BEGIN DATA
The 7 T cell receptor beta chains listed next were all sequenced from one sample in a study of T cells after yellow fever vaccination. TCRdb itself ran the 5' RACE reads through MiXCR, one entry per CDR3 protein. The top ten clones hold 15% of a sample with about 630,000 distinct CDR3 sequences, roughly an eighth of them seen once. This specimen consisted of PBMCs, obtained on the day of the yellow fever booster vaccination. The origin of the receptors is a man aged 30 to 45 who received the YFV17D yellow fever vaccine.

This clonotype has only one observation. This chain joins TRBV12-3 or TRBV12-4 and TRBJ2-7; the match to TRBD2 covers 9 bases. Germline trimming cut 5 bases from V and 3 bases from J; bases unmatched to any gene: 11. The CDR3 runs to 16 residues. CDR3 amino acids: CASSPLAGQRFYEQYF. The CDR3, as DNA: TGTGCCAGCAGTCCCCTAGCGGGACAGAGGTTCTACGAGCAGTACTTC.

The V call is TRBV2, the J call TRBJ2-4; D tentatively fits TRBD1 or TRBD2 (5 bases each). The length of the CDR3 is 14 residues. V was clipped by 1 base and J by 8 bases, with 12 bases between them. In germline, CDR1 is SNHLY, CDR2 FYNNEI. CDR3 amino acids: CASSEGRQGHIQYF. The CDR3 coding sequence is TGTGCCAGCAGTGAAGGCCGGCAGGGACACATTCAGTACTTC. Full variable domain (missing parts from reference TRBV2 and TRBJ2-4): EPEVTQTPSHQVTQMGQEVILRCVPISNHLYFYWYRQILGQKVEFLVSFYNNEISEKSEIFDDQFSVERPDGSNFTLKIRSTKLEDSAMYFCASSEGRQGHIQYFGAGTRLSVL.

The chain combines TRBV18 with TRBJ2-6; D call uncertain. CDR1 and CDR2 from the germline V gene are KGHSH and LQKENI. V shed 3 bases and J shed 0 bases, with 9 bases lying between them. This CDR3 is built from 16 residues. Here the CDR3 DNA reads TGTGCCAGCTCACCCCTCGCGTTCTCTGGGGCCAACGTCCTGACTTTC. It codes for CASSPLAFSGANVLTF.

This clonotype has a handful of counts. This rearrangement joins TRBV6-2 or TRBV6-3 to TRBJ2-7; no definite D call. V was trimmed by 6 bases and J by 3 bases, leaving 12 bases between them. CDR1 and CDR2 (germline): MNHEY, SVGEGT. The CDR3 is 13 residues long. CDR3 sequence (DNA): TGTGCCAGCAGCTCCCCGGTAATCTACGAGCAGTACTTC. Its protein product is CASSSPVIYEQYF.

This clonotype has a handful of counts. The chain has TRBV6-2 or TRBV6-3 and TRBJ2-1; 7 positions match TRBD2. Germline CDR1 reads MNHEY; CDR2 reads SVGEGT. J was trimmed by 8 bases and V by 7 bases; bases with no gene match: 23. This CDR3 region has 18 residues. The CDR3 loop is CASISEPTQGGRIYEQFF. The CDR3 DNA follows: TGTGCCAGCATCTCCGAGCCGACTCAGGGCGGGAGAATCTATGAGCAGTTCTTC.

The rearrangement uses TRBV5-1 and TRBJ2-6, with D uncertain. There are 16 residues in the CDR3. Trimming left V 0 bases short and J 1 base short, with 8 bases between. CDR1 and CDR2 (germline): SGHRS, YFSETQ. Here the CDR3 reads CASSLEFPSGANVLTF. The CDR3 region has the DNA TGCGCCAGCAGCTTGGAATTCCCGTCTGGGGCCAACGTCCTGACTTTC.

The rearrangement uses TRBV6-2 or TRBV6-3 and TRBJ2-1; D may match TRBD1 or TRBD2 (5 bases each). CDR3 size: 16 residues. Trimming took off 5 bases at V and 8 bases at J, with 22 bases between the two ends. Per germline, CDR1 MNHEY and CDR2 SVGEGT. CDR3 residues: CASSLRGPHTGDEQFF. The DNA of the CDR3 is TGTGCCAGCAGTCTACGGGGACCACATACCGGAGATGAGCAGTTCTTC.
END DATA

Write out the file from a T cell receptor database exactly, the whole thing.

The 7 T cell receptor beta chains listed next were all sequenced from one sample in a study of T cells after yellow fever vaccination. TCRdb itself ran the 5' RACE reads through MiXCR, one entry per CDR3 protein. The top ten clones hold 15% of a sample with about 630,000 distinct CDR3 sequences, roughly an eighth of them seen once. This specimen consisted of PBMCs, obtained on the day of the yellow fever booster vaccination. The origin of the receptors is a man aged 30 to 45 who received the YFV17D yellow fever vaccine.

This clonotype has only one observation. This chain joins TRBV12-3 or TRBV12-4 and TRBJ2-7; the match to TRBD2 covers 9 bases. Germline trimming cut 5 bases from V and 3 bases from J; bases unmatched to any gene: 11. The CDR3 runs to 16 residues. CDR3 amino acids: CASSPLAGQRFYEQYF. The CDR3, as DNA: TGTGCCAGCAGTCCCCTAGCGGGACAGAGGTTCTACGAGCAGTACTTC.

The V call is TRBV2, the J call TRBJ2-4; D tentatively fits TRBD1 or TRBD2 (5 bases each). The length of the CDR3 is 14 residues. V was clipped by 1 base and J by 8 bases, with 12 bases between them. In germline, CDR1 is SNHLY, CDR2 FYNNEI. CDR3 amino acids: CASSEGRQGHIQYF. The CDR3 coding sequence is TGTGCCAGCAGTGAAGGCCGGCAGGGACACATTCAGTACTTC. Full variable domain (missing parts from reference TRBV2 and TRBJ2-4): EPEVTQTPSHQVTQMGQEVILRCVPISNHLYFYWYRQILGQKVEFLVSFYNNEISEKSEIFDDQFSVERPDGSNFTLKIRSTKLEDSAMYFCASSEGRQGHIQYFGAGTRLSVL.

The chain combines TRBV18 with TRBJ2-6; D call uncertain. CDR1 and CDR2 from the germline V gene are KGHSH and LQKENI. V shed 3 bases and J shed 0 bases, with 9 bases lying between them. This CDR3 is built from 16 residues. Here the CDR3 DNA reads TGTGCCAGCTCACCCCTCGCGTTCTCTGGGGCCAACGTCCTGACTTTC. It codes for CASSPLAFSGANVLTF.

This clonotype has a handful of counts. This rearrangement joins TRBV6-2 or TRBV6-3 to TRBJ2-7; no definite D call. V was trimmed by 6 bases and J by 3 bases, leaving 12 bases between them. CDR1 and CDR2 (germline): MNHEY, SVGEGT. The CDR3 is 13 residues long. CDR3 sequence (DNA): TGTGCCAGCAGCTCCCCGGTAATCTACGAGCAGTACTTC. Its protein product is CASSSPVIYEQYF.

This clonotype has a handful of counts. The chain has TRBV6-2 or TRBV6-3 and TRBJ2-1; 7 positions match TRBD2. Germline CDR1 reads MNHEY; CDR2 reads SVGEGT. J was trimmed by 8 bases and V by 7 bases; bases with no gene match: 23. This CDR3 region has 18 residues. The CDR3 loop is CASISEPTQGGRIYEQFF. The CDR3 DNA follows: TGTGCCAGCATCTCCGAGCCGACTCAGGGCGGGAGAATCTATGAGCAGTTCTTC.

The rearrangement uses TRBV5-1 and TRBJ2-6, with D uncertain. There are 16 residues in the CDR3. Trimming left V 0 bases short and J 1 base short, with 8 bases between. CDR1 and CDR2 (germline): SGHRS, YFSETQ. Here the CDR3 reads CASSLEFPSGANVLTF. The CDR3 region has the DNA TGCGCCAGCAGCTTGGAATTCCCGTCTGGGGCCAACGTCCTGACTTTC.

The rearrangement uses TRBV6-2 or TRBV6-3 and TRBJ2-1; D may match TRBD1 or TRBD2 (5 bases each). CDR3 size: 16 residues. Trimming took off 5 bases at V and 8 bases at J, with 22 bases between the two ends. Per germline, CDR1 MNHEY and CDR2 SVGEGT. CDR3 residues: CASSLRGPHTGDEQFF. The DNA of the CDR3 is TGTGCCAGCAGTCTACGGGGACCACATACCGGAGATGAGCAGTTCTTC.